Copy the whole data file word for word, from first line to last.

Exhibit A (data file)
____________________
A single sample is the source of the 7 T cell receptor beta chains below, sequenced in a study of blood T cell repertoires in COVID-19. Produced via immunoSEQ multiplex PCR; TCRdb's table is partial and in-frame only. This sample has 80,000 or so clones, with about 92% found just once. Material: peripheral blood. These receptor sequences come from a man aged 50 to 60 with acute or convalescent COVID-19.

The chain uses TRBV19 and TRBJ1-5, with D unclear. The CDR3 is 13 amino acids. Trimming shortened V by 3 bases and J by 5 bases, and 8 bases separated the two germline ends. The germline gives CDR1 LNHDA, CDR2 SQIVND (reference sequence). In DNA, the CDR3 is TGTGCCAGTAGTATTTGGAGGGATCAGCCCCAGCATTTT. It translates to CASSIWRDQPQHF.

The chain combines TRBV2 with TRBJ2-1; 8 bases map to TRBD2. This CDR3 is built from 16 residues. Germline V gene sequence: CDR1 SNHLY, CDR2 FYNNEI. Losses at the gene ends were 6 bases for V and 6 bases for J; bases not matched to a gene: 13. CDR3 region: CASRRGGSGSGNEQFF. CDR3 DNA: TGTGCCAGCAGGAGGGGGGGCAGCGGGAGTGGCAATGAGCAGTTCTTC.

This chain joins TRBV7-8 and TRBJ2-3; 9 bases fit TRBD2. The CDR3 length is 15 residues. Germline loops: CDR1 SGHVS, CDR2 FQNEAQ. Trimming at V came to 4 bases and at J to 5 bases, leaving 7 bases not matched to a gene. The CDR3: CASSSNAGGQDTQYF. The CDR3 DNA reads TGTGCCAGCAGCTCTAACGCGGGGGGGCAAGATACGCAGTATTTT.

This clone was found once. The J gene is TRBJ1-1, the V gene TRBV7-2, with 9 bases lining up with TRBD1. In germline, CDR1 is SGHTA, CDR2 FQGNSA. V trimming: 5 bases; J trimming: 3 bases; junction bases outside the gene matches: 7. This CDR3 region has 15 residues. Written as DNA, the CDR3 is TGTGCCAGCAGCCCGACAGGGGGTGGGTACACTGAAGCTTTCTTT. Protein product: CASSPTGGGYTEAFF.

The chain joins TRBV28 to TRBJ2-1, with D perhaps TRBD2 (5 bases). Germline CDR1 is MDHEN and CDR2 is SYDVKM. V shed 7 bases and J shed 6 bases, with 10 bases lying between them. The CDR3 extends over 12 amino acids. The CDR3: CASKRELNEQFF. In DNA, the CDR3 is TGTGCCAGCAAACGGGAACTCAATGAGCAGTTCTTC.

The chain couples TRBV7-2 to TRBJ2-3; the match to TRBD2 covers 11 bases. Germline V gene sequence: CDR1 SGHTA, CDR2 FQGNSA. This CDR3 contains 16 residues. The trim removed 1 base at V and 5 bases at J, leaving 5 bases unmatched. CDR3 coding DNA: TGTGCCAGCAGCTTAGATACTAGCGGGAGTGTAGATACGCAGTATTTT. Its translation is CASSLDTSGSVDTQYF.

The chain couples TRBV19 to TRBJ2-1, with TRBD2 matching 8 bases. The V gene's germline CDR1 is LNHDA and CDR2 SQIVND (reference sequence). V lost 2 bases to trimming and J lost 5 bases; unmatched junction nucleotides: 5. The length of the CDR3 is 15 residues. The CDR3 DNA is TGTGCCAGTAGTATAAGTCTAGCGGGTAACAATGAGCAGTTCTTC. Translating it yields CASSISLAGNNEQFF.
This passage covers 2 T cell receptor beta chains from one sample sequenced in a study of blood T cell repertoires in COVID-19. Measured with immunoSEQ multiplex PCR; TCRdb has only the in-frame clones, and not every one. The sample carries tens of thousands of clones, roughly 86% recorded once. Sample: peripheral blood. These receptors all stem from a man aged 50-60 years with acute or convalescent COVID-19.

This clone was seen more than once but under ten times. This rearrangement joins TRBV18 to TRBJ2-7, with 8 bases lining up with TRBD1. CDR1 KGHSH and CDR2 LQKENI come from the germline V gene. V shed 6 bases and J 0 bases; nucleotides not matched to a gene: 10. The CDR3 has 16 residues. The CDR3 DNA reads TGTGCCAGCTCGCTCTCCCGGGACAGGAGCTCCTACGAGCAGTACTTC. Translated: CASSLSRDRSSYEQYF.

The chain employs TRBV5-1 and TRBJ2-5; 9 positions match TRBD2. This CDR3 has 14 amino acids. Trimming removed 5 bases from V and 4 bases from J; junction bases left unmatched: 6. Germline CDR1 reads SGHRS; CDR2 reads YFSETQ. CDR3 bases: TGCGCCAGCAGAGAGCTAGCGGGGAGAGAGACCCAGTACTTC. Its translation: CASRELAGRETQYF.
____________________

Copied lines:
A single sample is the source of the 7 T cell receptor beta chains below, sequenced in a study of blood T cell repertoires in COVID-19. Produced via immunoSEQ multiplex PCR; TCRdb's table is partial and in-frame only. This sample has 80,000 or so clones, with about 92% found just once. Material: peripheral blood. These receptor sequences come from a man aged 50 to 60 with acute or convalescent COVID-19.

The chain uses TRBV19 and TRBJ1-5, with D unclear. The CDR3 is 13 amino acids. Trimming shortened V by 3 bases and J by 5 bases, and 8 bases separated the two germline ends. The germline gives CDR1 LNHDA, CDR2 SQIVND (reference sequence). In DNA, the CDR3 is TGTGCCAGTAGTATTTGGAGGGATCAGCCCCAGCATTTT. It translates to CASSIWRDQPQHF.

The chain combines TRBV2 with TRBJ2-1; 8 bases map to TRBD2. This CDR3 is built from 16 residues. Germline V gene sequence: CDR1 SNHLY, CDR2 FYNNEI. Losses at the gene ends were 6 bases for V and 6 bases for J; bases not matched to a gene: 13. CDR3 region: CASRRGGSGSGNEQFF. CDR3 DNA: TGTGCCAGCAGGAGGGGGGGCAGCGGGAGTGGCAATGAGCAGTTCTTC.

This chain joins TRBV7-8 and TRBJ2-3; 9 bases fit TRBD2. The CDR3 length is 15 residues. Germline loops: CDR1 SGHVS, CDR2 FQNEAQ. Trimming at V came to 4 bases and at J to 5 bases, leaving 7 bases not matched to a gene. The CDR3: CASSSNAGGQDTQYF. The CDR3 DNA reads TGTGCCAGCAGCTCTAACGCGGGGGGGCAAGATACGCAGTATTTT.

This clone was found once. The J gene is TRBJ1-1, the V gene TRBV7-2, with 9 bases lining up with TRBD1. In germline, CDR1 is SGHTA, CDR2 FQGNSA. V trimming: 5 bases; J trimming: 3 bases; junction bases outside the gene matches: 7. This CDR3 region has 15 residues. Written as DNA, the CDR3 is TGTGCCAGCAGCCCGACAGGGGGTGGGTACACTGAAGCTTTCTTT. Protein product: CASSPTGGGYTEAFF.

The chain joins TRBV28 to TRBJ2-1, with D perhaps TRBD2 (5 bases). Germline CDR1 is MDHEN and CDR2 is SYDVKM. V shed 7 bases and J shed 6 bases, with 10 bases lying between them. The CDR3 extends over 12 amino acids. The CDR3: CASKRELNEQFF. In DNA, the CDR3 is TGTGCCAGCAAACGGGAACTCAATGAGCAGTTCTTC.

The chain couples TRBV7-2 to TRBJ2-3; the match to TRBD2 covers 11 bases. Germline V gene sequence: CDR1 SGHTA, CDR2 FQGNSA. This CDR3 contains 16 residues. The trim removed 1 base at V and 5 bases at J, leaving 5 bases unmatched. CDR3 coding DNA: TGTGCCAGCAGCTTAGATACTAGCGGGAGTGTAGATACGCAGTATTTT. Its translation is CASSLDTSGSVDTQYF.

The chain couples TRBV19 to TRBJ2-1, with TRBD2 matching 8 bases. The V gene's germline CDR1 is LNHDA and CDR2 SQIVND (reference sequence). V lost 2 bases to trimming and J lost 5 bases; unmatched junction nucleotides: 5. The length of the CDR3 is 15 residues. The CDR3 DNA is TGTGCCAGTAGTATAAGTCTAGCGGGTAACAATGAGCAGTTCTTC. Translating it yields CASSISLAGNNEQFF.
This passage covers 2 T cell receptor beta chains from one sample sequenced in a study of blood T cell repertoires in COVID-19. Measured with immunoSEQ multiplex PCR; TCRdb has only the in-frame clones, and not every one. The sample carries tens of thousands of clones, roughly 86% recorded once. Sample: peripheral blood. These receptors all stem from a man aged 50-60 years with acute or convalescent COVID-19.

This clone was seen more than once but under ten times. This rearrangement joins TRBV18 to TRBJ2-7, with 8 bases lining up with TRBD1. CDR1 KGHSH and CDR2 LQKENI come from the germline V gene. V shed 6 bases and J 0 bases; nucleotides not matched to a gene: 10. The CDR3 has 16 residues. The CDR3 DNA reads TGTGCCAGCTCGCTCTCCCGGGACAGGAGCTCCTACGAGCAGTACTTC. Translated: CASSLSRDRSSYEQYF.

The chain employs TRBV5-1 and TRBJ2-5; 9 positions match TRBD2. This CDR3 has 14 amino acids. Trimming removed 5 bases from V and 4 bases from J; junction bases left unmatched: 6. Germline CDR1 reads SGHRS; CDR2 reads YFSETQ. CDR3 bases: TGCGCCAGCAGAGAGCTAGCGGGGAGAGAGACCCAGTACTTC. Its translation: CASRELAGRETQYF.